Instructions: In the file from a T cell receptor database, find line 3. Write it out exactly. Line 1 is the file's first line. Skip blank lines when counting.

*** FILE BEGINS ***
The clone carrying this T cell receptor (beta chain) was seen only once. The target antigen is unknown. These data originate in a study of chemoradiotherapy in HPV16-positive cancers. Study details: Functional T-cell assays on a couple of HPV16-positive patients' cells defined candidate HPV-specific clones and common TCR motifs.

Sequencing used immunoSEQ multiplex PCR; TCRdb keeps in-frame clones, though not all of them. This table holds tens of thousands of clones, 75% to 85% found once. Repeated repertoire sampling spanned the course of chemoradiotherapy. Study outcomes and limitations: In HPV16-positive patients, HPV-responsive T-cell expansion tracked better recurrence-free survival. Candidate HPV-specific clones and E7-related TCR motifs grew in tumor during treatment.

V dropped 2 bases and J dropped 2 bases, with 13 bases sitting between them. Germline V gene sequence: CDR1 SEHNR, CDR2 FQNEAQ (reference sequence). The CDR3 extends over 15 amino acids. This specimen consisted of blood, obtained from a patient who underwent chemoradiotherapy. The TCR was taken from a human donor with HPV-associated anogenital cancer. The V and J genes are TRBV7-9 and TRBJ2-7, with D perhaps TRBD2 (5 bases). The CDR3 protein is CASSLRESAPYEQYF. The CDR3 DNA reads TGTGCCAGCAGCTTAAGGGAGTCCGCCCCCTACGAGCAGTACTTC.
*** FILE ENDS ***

V dropped 2 bases and J dropped 2 bases, with 13 bases sitting between them. Germline V gene sequence: CDR1 SEHNR, CDR2 FQNEAQ (reference sequence). The CDR3 extends over 15 amino acids. This specimen consisted of blood, obtained from a patient who underwent chemoradiotherapy. The TCR was taken from a human donor with HPV-associated anogenital cancer. The V and J genes are TRBV7-9 and TRBJ2-7, with D perhaps TRBD2 (5 bases). The CDR3 protein is CASSLRESAPYEQYF. The CDR3 DNA reads TGTGCCAGCAGCTTAAGGGAGTCCGCCCCCTACGAGCAGTACTTC.